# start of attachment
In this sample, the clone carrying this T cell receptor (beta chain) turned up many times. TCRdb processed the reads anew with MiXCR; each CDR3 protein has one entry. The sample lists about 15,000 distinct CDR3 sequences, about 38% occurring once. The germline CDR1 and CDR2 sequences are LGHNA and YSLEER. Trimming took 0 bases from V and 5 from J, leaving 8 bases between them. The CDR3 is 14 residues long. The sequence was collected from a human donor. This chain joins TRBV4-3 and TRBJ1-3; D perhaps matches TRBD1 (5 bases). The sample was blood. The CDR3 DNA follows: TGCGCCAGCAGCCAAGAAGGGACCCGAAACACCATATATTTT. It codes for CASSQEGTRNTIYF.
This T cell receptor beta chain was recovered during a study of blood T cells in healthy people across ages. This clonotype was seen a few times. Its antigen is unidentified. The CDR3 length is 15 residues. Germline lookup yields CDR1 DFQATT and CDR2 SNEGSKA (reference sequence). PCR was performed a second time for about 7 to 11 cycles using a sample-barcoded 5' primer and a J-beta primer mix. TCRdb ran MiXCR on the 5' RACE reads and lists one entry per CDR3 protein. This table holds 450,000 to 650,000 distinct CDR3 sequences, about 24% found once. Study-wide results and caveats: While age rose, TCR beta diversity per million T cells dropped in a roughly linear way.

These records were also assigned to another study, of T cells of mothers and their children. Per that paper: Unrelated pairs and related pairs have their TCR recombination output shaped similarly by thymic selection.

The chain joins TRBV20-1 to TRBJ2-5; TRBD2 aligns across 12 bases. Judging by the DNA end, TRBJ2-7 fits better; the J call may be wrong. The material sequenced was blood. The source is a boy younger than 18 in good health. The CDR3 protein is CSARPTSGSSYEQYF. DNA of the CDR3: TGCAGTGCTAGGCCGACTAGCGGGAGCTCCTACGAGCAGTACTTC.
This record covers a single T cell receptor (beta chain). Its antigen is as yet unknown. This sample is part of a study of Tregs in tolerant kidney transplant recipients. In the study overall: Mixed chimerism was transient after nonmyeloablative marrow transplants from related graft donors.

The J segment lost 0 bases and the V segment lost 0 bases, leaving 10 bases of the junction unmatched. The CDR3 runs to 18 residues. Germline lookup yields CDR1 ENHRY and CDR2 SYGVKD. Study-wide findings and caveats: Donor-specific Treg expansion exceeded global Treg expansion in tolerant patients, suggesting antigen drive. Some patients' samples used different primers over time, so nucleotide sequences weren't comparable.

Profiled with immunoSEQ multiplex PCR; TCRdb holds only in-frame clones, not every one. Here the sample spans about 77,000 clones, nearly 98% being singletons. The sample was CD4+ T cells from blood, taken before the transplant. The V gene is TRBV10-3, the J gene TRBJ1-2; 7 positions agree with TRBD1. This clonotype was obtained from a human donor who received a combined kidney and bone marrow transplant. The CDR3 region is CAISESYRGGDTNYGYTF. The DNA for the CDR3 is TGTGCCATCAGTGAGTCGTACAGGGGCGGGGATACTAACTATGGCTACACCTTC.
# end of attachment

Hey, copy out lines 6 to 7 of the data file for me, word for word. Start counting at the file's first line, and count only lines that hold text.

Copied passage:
The J segment lost 0 bases and the V segment lost 0 bases, leaving 10 bases of the junction unmatched. The CDR3 runs to 18 residues. Germline lookup yields CDR1 ENHRY and CDR2 SYGVKD. Study-wide findings and caveats: Donor-specific Treg expansion exceeded global Treg expansion in tolerant patients, suggesting antigen drive. Some patients' samples used different primers over time, so nucleotide sequences weren't comparable.

Profiled with immunoSEQ multiplex PCR; TCRdb holds only in-frame clones, not every one. Here the sample spans about 77,000 clones, nearly 98% being singletons. The sample was CD4+ T cells from blood, taken before the transplant. The V gene is TRBV10-3, the J gene TRBJ1-2; 7 positions agree with TRBD1. This clonotype was obtained from a human donor who received a combined kidney and bone marrow transplant. The CDR3 region is CAISESYRGGDTNYGYTF. The DNA for the CDR3 is TGTGCCATCAGTGAGTCGTACAGGGGCGGGGATACTAACTATGGCTACACCTTC.